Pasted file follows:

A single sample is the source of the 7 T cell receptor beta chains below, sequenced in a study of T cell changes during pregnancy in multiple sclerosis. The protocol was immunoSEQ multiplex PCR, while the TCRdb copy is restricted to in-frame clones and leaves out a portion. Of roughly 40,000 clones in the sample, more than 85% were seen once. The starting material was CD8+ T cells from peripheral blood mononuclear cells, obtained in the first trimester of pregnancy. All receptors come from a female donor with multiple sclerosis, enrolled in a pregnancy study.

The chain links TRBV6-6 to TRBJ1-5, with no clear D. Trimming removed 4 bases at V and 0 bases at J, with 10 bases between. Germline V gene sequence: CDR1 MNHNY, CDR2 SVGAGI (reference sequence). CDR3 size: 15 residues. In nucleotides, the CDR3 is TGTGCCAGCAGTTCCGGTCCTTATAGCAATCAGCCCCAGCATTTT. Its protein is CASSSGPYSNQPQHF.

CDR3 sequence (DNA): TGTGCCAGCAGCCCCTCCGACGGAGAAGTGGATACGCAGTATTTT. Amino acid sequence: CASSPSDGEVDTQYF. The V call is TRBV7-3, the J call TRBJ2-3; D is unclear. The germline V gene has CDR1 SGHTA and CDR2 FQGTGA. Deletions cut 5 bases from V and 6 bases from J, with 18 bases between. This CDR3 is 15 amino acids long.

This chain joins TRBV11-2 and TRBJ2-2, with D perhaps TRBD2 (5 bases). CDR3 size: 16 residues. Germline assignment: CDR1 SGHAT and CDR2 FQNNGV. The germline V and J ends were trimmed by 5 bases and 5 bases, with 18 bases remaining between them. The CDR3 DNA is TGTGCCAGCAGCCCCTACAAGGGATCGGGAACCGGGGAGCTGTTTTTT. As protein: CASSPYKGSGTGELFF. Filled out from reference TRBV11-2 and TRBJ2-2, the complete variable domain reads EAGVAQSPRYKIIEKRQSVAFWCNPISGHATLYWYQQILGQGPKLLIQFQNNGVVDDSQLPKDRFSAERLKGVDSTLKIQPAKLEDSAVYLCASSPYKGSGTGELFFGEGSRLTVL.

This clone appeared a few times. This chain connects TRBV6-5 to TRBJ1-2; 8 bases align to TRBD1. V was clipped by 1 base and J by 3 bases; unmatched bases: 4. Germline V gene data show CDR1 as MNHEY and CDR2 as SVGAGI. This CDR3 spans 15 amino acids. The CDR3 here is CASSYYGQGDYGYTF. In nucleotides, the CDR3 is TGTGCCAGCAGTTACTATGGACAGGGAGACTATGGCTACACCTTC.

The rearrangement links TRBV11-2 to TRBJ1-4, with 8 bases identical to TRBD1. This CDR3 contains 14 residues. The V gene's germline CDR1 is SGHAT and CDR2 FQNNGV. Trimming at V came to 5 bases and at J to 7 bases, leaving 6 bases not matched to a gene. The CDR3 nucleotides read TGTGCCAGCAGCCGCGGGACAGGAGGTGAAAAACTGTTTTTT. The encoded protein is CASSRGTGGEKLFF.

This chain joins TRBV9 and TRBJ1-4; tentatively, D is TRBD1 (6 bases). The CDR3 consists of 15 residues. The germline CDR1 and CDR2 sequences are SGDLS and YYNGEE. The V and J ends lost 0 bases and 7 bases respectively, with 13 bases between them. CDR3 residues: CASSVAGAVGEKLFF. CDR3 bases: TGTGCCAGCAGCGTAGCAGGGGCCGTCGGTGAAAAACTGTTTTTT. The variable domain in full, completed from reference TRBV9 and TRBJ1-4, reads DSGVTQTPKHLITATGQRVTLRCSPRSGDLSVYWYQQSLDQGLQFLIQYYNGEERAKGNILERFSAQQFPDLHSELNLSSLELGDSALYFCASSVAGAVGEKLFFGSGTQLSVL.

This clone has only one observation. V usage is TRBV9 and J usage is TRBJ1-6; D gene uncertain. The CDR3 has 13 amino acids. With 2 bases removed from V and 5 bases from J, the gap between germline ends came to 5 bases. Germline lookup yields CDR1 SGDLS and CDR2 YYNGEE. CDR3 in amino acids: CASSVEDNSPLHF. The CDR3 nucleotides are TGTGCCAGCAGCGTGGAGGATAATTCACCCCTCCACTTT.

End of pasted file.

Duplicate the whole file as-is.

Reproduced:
A single sample is the source of the 7 T cell receptor beta chains below, sequenced in a study of T cell changes during pregnancy in multiple sclerosis. The protocol was immunoSEQ multiplex PCR, while the TCRdb copy is restricted to in-frame clones and leaves out a portion. Of roughly 40,000 clones in the sample, more than 85% were seen once. The starting material was CD8+ T cells from peripheral blood mononuclear cells, obtained in the first trimester of pregnancy. All receptors come from a female donor with multiple sclerosis, enrolled in a pregnancy study.

The chain links TRBV6-6 to TRBJ1-5, with no clear D. Trimming removed 4 bases at V and 0 bases at J, with 10 bases between. Germline V gene sequence: CDR1 MNHNY, CDR2 SVGAGI (reference sequence). CDR3 size: 15 residues. In nucleotides, the CDR3 is TGTGCCAGCAGTTCCGGTCCTTATAGCAATCAGCCCCAGCATTTT. Its protein is CASSSGPYSNQPQHF.

CDR3 sequence (DNA): TGTGCCAGCAGCCCCTCCGACGGAGAAGTGGATACGCAGTATTTT. Amino acid sequence: CASSPSDGEVDTQYF. The V call is TRBV7-3, the J call TRBJ2-3; D is unclear. The germline V gene has CDR1 SGHTA and CDR2 FQGTGA. Deletions cut 5 bases from V and 6 bases from J, with 18 bases between. This CDR3 is 15 amino acids long.

This chain joins TRBV11-2 and TRBJ2-2, with D perhaps TRBD2 (5 bases). CDR3 size: 16 residues. Germline assignment: CDR1 SGHAT and CDR2 FQNNGV. The germline V and J ends were trimmed by 5 bases and 5 bases, with 18 bases remaining between them. The CDR3 DNA is TGTGCCAGCAGCCCCTACAAGGGATCGGGAACCGGGGAGCTGTTTTTT. As protein: CASSPYKGSGTGELFF. Filled out from reference TRBV11-2 and TRBJ2-2, the complete variable domain reads EAGVAQSPRYKIIEKRQSVAFWCNPISGHATLYWYQQILGQGPKLLIQFQNNGVVDDSQLPKDRFSAERLKGVDSTLKIQPAKLEDSAVYLCASSPYKGSGTGELFFGEGSRLTVL.

This clone appeared a few times. This chain connects TRBV6-5 to TRBJ1-2; 8 bases align to TRBD1. V was clipped by 1 base and J by 3 bases; unmatched bases: 4. Germline V gene data show CDR1 as MNHEY and CDR2 as SVGAGI. This CDR3 spans 15 amino acids. The CDR3 here is CASSYYGQGDYGYTF. In nucleotides, the CDR3 is TGTGCCAGCAGTTACTATGGACAGGGAGACTATGGCTACACCTTC.

The rearrangement links TRBV11-2 to TRBJ1-4, with 8 bases identical to TRBD1. This CDR3 contains 14 residues. The V gene's germline CDR1 is SGHAT and CDR2 FQNNGV. Trimming at V came to 5 bases and at J to 7 bases, leaving 6 bases not matched to a gene. The CDR3 nucleotides read TGTGCCAGCAGCCGCGGGACAGGAGGTGAAAAACTGTTTTTT. The encoded protein is CASSRGTGGEKLFF.

This chain joins TRBV9 and TRBJ1-4; tentatively, D is TRBD1 (6 bases). The CDR3 consists of 15 residues. The germline CDR1 and CDR2 sequences are SGDLS and YYNGEE. The V and J ends lost 0 bases and 7 bases respectively, with 13 bases between them. CDR3 residues: CASSVAGAVGEKLFF. CDR3 bases: TGTGCCAGCAGCGTAGCAGGGGCCGTCGGTGAAAAACTGTTTTTT. The variable domain in full, completed from reference TRBV9 and TRBJ1-4, reads DSGVTQTPKHLITATGQRVTLRCSPRSGDLSVYWYQQSLDQGLQFLIQYYNGEERAKGNILERFSAQQFPDLHSELNLSSLELGDSALYFCASSVAGAVGEKLFFGSGTQLSVL.

This clone has only one observation. V usage is TRBV9 and J usage is TRBJ1-6; D gene uncertain. The CDR3 has 13 amino acids. With 2 bases removed from V and 5 bases from J, the gap between germline ends came to 5 bases. Germline lookup yields CDR1 SGDLS and CDR2 YYNGEE. CDR3 in amino acids: CASSVEDNSPLHF. The CDR3 nucleotides are TGTGCCAGCAGCGTGGAGGATAATTCACCCCTCCACTTT.